I went inside and Paul remembered me. He offered to take me on as a client, and I decided to give it a try. I still wasn’t interested in acting, I just wanted a clean job for decent money. I was 25 years old and told myself I’d give it until I was 30 to see if I could make a living at it.

You say that you don’t act so much as you react. Can you explain the distinction and what it brings to your performances?

I’ll take a “reactor” over an actor every time. A reactor is always listening. You hear what the other actors are saying and you’re engaged in the scene. You stay with the dialogue, you don’t anticipate it. Listening to every word and seeing the reaction to it helps you remember your own lines. Otherwise, you’re just standing there like a dope waiting for your turn to talk.

You write that just as Maverick killed the genre of western TV series, The Rockford Files killed private-eye shows. How do you figure?

Both Maverick and Rockford turned their respective genres upside down, and I don’t think audiences looked on those other shows the same way afterward. Or maybe the irreverence of Maverick and Rockford were just symptoms that Westerns and private eye shows had run their course. Whatever the reason, they went out of business.

You made the film Marlowe in 1969 (based on Raymond Chandler’s The Little Sister) and you’re famous for Rockford, both of which are detective fiction. But do you read crime fiction as well? What other books do you enjoy?

I’m a big Elmore Leonard fan. Nobody writes dialogue better. I also like James Ellroy, Ken Follett, James Patterson, John Grisham, Robert Ludlum. At the moment I’m reading Water for Elephants and enjoying it. One of my favorite books is a collection of Jim Murray’s [Los Angeles Times] columns. I knew Jim and played golf with him. I think he’s one of the best sports writers we’ve ever had.

And I’m in love with Laura Hillenbrand. I read Unbroken first and then Seabiscuit. She’s a truly marvelous writer. After reading in the Seabiscuit acknowledgments that Jonathan Karp, our editor at Simon & Schuster, had been Laura’s editor, I wrote her a letter in care of Jonathan and we’ve corresponded since.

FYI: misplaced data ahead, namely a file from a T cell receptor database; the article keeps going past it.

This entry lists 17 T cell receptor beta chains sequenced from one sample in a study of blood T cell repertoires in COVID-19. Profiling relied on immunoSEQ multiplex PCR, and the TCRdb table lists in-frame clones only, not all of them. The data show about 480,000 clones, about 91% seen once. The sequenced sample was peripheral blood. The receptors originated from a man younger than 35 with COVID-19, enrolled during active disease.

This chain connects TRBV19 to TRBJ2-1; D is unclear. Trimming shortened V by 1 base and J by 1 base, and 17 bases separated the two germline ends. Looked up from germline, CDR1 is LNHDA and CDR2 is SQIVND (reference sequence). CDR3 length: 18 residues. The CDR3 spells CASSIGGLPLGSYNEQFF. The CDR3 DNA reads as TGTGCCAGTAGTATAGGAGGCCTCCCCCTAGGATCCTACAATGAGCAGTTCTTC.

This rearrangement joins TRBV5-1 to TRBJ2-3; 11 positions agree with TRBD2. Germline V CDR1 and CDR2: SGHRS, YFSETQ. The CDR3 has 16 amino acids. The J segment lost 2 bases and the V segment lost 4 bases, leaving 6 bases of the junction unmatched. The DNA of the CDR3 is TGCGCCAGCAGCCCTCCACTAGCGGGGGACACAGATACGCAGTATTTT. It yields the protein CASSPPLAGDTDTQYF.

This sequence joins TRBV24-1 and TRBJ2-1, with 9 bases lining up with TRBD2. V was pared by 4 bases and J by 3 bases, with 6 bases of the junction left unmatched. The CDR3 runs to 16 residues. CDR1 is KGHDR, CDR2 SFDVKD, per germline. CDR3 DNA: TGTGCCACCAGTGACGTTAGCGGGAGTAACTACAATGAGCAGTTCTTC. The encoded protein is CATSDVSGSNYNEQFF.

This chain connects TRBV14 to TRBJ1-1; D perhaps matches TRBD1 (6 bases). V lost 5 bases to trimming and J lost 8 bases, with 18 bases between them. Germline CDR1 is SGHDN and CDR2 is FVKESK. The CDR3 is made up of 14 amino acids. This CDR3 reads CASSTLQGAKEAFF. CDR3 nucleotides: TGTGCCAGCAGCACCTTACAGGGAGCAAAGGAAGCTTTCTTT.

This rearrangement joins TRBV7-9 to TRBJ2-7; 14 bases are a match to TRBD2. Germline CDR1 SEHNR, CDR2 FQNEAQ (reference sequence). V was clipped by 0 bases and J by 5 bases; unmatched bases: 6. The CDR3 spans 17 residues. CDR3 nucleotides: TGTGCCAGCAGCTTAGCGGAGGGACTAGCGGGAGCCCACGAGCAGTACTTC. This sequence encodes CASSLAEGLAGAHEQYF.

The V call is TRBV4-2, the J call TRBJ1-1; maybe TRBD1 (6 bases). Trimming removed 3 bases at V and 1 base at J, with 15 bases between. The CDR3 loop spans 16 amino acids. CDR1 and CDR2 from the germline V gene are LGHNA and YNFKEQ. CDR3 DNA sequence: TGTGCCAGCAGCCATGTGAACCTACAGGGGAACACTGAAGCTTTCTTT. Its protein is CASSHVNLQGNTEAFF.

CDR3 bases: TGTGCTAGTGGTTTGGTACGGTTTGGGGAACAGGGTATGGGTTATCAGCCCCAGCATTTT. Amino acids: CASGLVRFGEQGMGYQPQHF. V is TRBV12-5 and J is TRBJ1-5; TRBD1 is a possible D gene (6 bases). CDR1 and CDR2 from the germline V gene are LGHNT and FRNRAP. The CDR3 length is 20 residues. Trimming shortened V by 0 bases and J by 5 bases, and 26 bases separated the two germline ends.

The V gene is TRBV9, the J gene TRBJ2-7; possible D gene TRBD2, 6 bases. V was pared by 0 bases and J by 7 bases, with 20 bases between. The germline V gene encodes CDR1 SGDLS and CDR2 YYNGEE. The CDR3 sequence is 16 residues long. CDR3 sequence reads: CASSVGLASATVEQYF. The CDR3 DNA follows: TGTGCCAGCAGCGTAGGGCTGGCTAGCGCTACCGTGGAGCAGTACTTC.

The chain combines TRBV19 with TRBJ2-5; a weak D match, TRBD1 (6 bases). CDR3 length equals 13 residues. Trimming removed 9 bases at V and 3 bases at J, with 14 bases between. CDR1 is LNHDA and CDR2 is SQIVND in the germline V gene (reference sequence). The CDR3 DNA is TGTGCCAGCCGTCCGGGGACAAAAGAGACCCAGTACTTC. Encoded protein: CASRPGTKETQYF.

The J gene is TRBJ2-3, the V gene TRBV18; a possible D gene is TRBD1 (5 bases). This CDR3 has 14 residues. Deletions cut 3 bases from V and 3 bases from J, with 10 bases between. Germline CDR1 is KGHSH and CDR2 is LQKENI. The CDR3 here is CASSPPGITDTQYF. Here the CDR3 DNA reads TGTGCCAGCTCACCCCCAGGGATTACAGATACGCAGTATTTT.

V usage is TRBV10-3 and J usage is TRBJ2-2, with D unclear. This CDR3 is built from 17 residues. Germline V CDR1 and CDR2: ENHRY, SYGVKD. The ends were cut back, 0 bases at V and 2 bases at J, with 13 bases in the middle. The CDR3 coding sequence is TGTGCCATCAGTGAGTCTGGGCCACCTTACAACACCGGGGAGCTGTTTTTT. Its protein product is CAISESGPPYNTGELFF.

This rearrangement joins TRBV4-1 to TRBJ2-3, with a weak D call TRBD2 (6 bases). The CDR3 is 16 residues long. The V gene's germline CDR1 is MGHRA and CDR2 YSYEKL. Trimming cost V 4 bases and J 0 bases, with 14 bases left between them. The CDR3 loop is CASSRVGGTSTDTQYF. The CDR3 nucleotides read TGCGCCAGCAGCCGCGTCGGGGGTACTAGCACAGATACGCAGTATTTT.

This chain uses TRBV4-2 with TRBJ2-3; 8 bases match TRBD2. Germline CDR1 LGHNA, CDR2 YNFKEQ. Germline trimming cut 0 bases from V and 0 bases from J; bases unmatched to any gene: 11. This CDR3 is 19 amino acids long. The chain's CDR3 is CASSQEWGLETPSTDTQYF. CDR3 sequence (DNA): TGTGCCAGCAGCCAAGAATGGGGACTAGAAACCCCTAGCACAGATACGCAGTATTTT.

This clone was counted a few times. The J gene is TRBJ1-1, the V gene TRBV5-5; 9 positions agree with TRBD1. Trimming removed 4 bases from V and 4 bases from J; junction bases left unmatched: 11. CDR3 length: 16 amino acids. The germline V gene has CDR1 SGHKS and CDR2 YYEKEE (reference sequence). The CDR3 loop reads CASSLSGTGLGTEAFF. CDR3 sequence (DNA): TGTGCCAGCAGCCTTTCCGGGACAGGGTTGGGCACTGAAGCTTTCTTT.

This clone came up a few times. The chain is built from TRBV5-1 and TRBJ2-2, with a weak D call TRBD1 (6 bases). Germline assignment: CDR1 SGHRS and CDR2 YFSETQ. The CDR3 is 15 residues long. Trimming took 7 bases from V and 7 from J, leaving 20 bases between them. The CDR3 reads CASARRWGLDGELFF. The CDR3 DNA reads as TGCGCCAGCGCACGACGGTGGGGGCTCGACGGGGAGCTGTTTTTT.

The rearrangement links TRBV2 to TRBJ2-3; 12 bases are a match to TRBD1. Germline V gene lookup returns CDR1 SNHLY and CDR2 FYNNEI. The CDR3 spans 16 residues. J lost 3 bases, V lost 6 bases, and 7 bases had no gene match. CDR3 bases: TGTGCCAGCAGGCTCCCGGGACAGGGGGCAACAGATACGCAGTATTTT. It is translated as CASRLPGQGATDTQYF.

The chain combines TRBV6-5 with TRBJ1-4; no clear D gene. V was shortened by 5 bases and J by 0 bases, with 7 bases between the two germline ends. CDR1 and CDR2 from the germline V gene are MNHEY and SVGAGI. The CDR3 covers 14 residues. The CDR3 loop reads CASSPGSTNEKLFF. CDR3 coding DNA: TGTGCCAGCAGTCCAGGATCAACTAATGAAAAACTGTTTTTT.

You write that Adlai Stevenson and Barack Obama are the two most intelligent presidential candidates the United States has ever had. What are your views on Obama’s presidency and his Republican opposition? 

The Republicans ought to be horse-whipped for putting their own selfish interests above the country’s. They shoot down everything Obama proposes, but don’t offer a solution. What happened to “bipartisanship”? The next election is still a long way off, so I won’t make any predictions, but I do know one thing—I’ ll be voting for Obama again.

Given your on-screen persona, it might surprise readers to hear that you can display a rather volatile temper. What’s the source of that? And do you think you have that irritability under control now?

Yes, I have a bad temper, and I don’t have a clue where it comes from. I have a high boiling point. It takes a lot to get my goat. But it can be got. I’ve slugged a few guys over the years. And I was a terror on the golf course. Used to throw clubs when I got mad. I think one is still in the air. But my real specialty was burying an iron. Give me some damp turf and I could sink it so deep, nobody could get it out.

J. Kingston Pierce is both the editor of The Rap Sheet and the senior editor of January Magazine.